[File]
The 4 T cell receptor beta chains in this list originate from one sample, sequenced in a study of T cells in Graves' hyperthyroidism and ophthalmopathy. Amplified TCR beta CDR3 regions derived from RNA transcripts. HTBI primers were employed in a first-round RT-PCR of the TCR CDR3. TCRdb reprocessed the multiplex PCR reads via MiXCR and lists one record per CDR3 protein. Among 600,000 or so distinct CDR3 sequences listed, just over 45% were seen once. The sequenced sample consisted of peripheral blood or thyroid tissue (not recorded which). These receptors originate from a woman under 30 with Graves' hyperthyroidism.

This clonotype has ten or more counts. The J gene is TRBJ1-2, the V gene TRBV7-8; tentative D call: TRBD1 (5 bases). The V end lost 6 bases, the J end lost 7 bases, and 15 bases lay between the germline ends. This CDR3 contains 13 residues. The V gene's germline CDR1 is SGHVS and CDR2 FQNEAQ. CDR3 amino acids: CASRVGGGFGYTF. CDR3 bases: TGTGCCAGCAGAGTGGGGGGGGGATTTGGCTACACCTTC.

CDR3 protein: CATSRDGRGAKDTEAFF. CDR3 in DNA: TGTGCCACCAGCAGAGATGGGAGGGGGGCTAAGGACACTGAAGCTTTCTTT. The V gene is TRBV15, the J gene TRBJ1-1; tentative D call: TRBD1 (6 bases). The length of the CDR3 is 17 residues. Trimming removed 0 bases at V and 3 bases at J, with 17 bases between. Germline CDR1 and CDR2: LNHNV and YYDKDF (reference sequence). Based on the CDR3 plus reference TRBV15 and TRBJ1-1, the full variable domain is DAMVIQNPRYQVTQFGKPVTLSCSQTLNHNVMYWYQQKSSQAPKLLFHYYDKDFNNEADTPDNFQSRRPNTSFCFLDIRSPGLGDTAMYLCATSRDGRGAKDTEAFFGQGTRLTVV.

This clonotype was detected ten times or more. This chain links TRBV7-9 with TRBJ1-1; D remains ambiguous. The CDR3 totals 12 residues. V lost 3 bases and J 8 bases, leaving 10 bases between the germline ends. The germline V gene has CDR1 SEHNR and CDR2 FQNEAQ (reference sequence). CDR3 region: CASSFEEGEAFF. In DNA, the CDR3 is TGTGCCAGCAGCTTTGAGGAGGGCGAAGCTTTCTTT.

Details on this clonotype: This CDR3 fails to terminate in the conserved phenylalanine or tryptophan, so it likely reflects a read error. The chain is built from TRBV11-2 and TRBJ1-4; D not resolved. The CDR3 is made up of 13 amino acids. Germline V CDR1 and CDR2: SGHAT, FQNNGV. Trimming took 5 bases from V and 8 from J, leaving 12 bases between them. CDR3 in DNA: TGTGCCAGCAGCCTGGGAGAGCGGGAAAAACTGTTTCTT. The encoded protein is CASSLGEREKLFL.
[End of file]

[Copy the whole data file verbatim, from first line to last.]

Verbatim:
The 4 T cell receptor beta chains in this list originate from one sample, sequenced in a study of T cells in Graves' hyperthyroidism and ophthalmopathy. Amplified TCR beta CDR3 regions derived from RNA transcripts. HTBI primers were employed in a first-round RT-PCR of the TCR CDR3. TCRdb reprocessed the multiplex PCR reads via MiXCR and lists one record per CDR3 protein. Among 600,000 or so distinct CDR3 sequences listed, just over 45% were seen once. The sequenced sample consisted of peripheral blood or thyroid tissue (not recorded which). These receptors originate from a woman under 30 with Graves' hyperthyroidism.

This clonotype has ten or more counts. The J gene is TRBJ1-2, the V gene TRBV7-8; tentative D call: TRBD1 (5 bases). The V end lost 6 bases, the J end lost 7 bases, and 15 bases lay between the germline ends. This CDR3 contains 13 residues. The V gene's germline CDR1 is SGHVS and CDR2 FQNEAQ. CDR3 amino acids: CASRVGGGFGYTF. CDR3 bases: TGTGCCAGCAGAGTGGGGGGGGGATTTGGCTACACCTTC.

CDR3 protein: CATSRDGRGAKDTEAFF. CDR3 in DNA: TGTGCCACCAGCAGAGATGGGAGGGGGGCTAAGGACACTGAAGCTTTCTTT. The V gene is TRBV15, the J gene TRBJ1-1; tentative D call: TRBD1 (6 bases). The length of the CDR3 is 17 residues. Trimming removed 0 bases at V and 3 bases at J, with 17 bases between. Germline CDR1 and CDR2: LNHNV and YYDKDF (reference sequence). Based on the CDR3 plus reference TRBV15 and TRBJ1-1, the full variable domain is DAMVIQNPRYQVTQFGKPVTLSCSQTLNHNVMYWYQQKSSQAPKLLFHYYDKDFNNEADTPDNFQSRRPNTSFCFLDIRSPGLGDTAMYLCATSRDGRGAKDTEAFFGQGTRLTVV.

This clonotype was detected ten times or more. This chain links TRBV7-9 with TRBJ1-1; D remains ambiguous. The CDR3 totals 12 residues. V lost 3 bases and J 8 bases, leaving 10 bases between the germline ends. The germline V gene has CDR1 SEHNR and CDR2 FQNEAQ (reference sequence). CDR3 region: CASSFEEGEAFF. In DNA, the CDR3 is TGTGCCAGCAGCTTTGAGGAGGGCGAAGCTTTCTTT.

Details on this clonotype: This CDR3 fails to terminate in the conserved phenylalanine or tryptophan, so it likely reflects a read error. The chain is built from TRBV11-2 and TRBJ1-4; D not resolved. The CDR3 is made up of 13 amino acids. Germline V CDR1 and CDR2: SGHAT, FQNNGV. Trimming took 5 bases from V and 8 from J, leaving 12 bases between them. CDR3 in DNA: TGTGCCAGCAGCCTGGGAGAGCGGGAAAAACTGTTTCTT. The encoded protein is CASSLGEREKLFL.